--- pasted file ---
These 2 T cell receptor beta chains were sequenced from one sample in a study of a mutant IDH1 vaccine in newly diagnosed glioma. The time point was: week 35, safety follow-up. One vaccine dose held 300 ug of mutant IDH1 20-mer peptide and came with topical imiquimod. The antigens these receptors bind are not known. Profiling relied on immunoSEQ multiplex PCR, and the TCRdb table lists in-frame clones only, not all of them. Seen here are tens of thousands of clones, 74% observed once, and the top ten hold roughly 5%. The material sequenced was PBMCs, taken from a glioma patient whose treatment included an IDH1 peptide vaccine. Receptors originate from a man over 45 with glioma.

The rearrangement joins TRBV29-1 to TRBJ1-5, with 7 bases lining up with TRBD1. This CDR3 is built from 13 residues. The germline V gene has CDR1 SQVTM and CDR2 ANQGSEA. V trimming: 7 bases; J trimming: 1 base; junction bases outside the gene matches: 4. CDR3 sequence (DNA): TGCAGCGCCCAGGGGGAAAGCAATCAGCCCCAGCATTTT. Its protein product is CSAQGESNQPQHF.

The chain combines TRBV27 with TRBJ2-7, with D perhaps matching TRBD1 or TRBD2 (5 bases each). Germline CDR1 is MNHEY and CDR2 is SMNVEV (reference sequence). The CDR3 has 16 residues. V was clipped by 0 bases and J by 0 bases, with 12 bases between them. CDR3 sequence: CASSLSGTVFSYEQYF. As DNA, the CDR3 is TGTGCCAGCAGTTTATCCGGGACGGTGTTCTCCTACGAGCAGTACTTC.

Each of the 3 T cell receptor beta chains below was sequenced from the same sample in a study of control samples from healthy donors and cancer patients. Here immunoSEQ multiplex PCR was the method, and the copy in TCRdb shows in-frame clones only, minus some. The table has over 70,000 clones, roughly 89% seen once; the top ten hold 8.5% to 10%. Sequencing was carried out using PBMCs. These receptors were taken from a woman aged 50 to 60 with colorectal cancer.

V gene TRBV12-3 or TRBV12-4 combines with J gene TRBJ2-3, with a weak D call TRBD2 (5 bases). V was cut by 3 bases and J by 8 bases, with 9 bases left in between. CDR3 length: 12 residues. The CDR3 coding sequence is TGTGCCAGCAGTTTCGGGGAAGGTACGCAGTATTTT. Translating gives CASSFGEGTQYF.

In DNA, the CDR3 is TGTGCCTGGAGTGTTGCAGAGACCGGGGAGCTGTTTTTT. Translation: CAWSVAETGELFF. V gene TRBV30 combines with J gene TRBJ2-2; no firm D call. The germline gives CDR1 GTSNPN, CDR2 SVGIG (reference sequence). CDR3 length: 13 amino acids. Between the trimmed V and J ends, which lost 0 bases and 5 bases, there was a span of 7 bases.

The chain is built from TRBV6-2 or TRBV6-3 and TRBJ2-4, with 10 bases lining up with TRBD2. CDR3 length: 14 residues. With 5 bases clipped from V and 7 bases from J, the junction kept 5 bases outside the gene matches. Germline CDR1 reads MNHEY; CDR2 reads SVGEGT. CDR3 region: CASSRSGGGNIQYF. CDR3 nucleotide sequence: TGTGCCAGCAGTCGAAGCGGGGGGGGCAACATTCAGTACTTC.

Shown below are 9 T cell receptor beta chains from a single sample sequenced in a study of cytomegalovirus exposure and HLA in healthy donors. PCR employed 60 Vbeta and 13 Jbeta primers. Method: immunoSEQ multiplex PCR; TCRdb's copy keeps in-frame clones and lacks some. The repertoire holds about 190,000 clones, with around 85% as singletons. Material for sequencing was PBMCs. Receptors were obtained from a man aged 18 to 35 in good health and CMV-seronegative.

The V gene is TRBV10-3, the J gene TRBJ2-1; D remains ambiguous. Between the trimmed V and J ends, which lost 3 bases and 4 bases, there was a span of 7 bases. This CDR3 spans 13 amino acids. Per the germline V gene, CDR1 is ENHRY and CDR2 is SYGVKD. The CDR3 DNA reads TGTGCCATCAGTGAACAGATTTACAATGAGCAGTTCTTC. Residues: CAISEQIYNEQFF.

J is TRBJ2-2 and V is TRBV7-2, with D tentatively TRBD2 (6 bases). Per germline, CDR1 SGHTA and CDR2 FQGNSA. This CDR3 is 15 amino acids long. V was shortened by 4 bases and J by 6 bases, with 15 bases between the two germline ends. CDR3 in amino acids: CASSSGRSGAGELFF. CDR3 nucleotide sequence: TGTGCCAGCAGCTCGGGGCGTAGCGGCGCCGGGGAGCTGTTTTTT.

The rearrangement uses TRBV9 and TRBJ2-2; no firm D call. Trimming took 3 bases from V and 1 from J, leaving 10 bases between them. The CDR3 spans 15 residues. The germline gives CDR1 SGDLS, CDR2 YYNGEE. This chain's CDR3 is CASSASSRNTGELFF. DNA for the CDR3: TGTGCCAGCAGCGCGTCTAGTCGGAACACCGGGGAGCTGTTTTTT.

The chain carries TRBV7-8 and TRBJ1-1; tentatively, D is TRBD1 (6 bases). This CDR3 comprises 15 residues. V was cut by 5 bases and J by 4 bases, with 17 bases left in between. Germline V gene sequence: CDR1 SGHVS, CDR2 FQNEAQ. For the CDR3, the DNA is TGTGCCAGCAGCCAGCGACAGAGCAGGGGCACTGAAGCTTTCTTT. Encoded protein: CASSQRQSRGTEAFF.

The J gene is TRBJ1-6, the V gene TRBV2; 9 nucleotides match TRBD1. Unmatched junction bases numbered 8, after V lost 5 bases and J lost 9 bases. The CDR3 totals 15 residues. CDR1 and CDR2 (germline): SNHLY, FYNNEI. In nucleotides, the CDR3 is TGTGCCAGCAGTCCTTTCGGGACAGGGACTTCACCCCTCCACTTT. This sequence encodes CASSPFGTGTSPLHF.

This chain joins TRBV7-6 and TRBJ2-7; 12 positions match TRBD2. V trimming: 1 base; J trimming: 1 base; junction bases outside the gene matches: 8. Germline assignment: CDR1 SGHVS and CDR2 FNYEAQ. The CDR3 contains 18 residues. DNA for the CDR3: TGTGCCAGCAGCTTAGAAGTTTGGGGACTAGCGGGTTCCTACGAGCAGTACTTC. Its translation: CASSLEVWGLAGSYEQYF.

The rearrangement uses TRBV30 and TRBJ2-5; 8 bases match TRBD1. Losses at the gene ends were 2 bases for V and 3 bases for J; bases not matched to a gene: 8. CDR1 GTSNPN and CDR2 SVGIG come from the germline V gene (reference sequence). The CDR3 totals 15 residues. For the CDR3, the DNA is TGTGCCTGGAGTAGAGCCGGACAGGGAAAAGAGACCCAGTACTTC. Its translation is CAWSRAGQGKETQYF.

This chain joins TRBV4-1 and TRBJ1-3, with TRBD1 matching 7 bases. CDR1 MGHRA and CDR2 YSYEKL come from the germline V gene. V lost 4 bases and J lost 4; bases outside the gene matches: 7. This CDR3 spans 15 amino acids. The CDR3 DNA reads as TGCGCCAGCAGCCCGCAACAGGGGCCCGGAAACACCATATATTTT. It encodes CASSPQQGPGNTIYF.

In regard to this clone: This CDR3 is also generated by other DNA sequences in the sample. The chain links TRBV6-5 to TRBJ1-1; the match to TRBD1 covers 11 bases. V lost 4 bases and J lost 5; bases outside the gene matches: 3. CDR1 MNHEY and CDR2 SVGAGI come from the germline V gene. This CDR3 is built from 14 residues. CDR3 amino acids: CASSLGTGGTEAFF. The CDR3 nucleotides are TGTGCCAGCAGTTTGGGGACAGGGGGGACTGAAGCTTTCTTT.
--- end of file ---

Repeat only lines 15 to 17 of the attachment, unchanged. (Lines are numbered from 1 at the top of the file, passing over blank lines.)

The rearrangement uses TRBV30 and TRBJ2-5; 8 bases match TRBD1. Losses at the gene ends were 2 bases for V and 3 bases for J; bases not matched to a gene: 8. CDR1 GTSNPN and CDR2 SVGIG come from the germline V gene (reference sequence). The CDR3 totals 15 residues. For the CDR3, the DNA is TGTGCCTGGAGTAGAGCCGGACAGGGAAAAGAGACCCAGTACTTC. Its translation is CAWSRAGQGKETQYF.

This chain joins TRBV4-1 and TRBJ1-3, with TRBD1 matching 7 bases. CDR1 MGHRA and CDR2 YSYEKL come from the germline V gene. V lost 4 bases and J lost 4; bases outside the gene matches: 7. This CDR3 spans 15 amino acids. The CDR3 DNA reads as TGCGCCAGCAGCCCGCAACAGGGGCCCGGAAACACCATATATTTT. It encodes CASSPQQGPGNTIYF.

In regard to this clone: This CDR3 is also generated by other DNA sequences in the sample. The chain links TRBV6-5 to TRBJ1-1; the match to TRBD1 covers 11 bases. V lost 4 bases and J lost 5; bases outside the gene matches: 3. CDR1 MNHEY and CDR2 SVGAGI come from the germline V gene. This CDR3 is built from 14 residues. CDR3 amino acids: CASSLGTGGTEAFF. The CDR3 nucleotides are TGTGCCAGCAGTTTGGGGACAGGGGGGACTGAAGCTTTCTTT.